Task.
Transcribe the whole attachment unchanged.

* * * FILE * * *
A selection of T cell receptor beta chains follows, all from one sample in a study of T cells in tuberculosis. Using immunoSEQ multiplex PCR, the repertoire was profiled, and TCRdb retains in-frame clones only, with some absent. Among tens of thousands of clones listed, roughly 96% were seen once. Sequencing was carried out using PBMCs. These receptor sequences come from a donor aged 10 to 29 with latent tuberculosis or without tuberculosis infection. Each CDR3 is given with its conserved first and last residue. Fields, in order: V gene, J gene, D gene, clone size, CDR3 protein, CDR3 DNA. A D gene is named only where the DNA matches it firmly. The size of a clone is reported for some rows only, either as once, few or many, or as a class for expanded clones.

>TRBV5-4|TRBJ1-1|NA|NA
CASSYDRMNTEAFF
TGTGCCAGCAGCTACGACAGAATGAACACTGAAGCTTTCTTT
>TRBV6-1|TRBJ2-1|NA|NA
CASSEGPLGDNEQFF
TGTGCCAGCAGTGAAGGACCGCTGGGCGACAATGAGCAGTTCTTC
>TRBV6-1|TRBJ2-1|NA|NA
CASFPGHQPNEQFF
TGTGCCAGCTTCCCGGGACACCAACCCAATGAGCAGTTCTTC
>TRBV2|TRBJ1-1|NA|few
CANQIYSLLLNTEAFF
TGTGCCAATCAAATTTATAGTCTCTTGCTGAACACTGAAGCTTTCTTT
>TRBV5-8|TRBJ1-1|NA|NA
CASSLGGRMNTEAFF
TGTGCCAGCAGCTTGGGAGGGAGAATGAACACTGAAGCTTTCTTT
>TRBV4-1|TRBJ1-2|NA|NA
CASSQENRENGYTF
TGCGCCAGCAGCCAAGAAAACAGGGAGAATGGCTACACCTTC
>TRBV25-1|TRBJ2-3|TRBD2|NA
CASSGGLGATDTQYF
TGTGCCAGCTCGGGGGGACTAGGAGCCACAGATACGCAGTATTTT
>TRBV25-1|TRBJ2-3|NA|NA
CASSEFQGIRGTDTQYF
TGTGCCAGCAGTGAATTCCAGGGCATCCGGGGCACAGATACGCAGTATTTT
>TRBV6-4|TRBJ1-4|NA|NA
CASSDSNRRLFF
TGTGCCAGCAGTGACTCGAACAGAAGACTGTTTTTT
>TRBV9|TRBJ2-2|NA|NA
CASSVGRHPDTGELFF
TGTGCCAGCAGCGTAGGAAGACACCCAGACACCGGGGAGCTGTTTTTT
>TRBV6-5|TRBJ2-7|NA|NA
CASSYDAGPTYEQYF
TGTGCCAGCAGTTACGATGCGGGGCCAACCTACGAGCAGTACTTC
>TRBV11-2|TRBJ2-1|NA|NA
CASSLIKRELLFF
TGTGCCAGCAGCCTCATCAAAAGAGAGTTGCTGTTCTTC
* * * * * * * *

A selection of T cell receptor beta chains follows, all from one sample in a study of T cells in tuberculosis. Using immunoSEQ multiplex PCR, the repertoire was profiled, and TCRdb retains in-frame clones only, with some absent. Among tens of thousands of clones listed, roughly 96% were seen once. Sequencing was carried out using PBMCs. These receptor sequences come from a donor aged 10 to 29 with latent tuberculosis or without tuberculosis infection. Each CDR3 is given with its conserved first and last residue. Fields, in order: V gene, J gene, D gene, clone size, CDR3 protein, CDR3 DNA. A D gene is named only where the DNA matches it firmly. The size of a clone is reported for some rows only, either as once, few or many, or as a class for expanded clones.

>TRBV5-4|TRBJ1-1|NA|NA
CASSYDRMNTEAFF
TGTGCCAGCAGCTACGACAGAATGAACACTGAAGCTTTCTTT
>TRBV6-1|TRBJ2-1|NA|NA
CASSEGPLGDNEQFF
TGTGCCAGCAGTGAAGGACCGCTGGGCGACAATGAGCAGTTCTTC
>TRBV6-1|TRBJ2-1|NA|NA
CASFPGHQPNEQFF
TGTGCCAGCTTCCCGGGACACCAACCCAATGAGCAGTTCTTC
>TRBV2|TRBJ1-1|NA|few
CANQIYSLLLNTEAFF
TGTGCCAATCAAATTTATAGTCTCTTGCTGAACACTGAAGCTTTCTTT
>TRBV5-8|TRBJ1-1|NA|NA
CASSLGGRMNTEAFF
TGTGCCAGCAGCTTGGGAGGGAGAATGAACACTGAAGCTTTCTTT
>TRBV4-1|TRBJ1-2|NA|NA
CASSQENRENGYTF
TGCGCCAGCAGCCAAGAAAACAGGGAGAATGGCTACACCTTC
>TRBV25-1|TRBJ2-3|TRBD2|NA
CASSGGLGATDTQYF
TGTGCCAGCTCGGGGGGACTAGGAGCCACAGATACGCAGTATTTT
>TRBV25-1|TRBJ2-3|NA|NA
CASSEFQGIRGTDTQYF
TGTGCCAGCAGTGAATTCCAGGGCATCCGGGGCACAGATACGCAGTATTTT
>TRBV6-4|TRBJ1-4|NA|NA
CASSDSNRRLFF
TGTGCCAGCAGTGACTCGAACAGAAGACTGTTTTTT
>TRBV9|TRBJ2-2|NA|NA
CASSVGRHPDTGELFF
TGTGCCAGCAGCGTAGGAAGACACCCAGACACCGGGGAGCTGTTTTTT
>TRBV6-5|TRBJ2-7|NA|NA
CASSYDAGPTYEQYF
TGTGCCAGCAGTTACGATGCGGGGCCAACCTACGAGCAGTACTTC
>TRBV11-2|TRBJ2-1|NA|NA
CASSLIKRELLFF
TGTGCCAGCAGCCTCATCAAAAGAGAGTTGCTGTTCTTC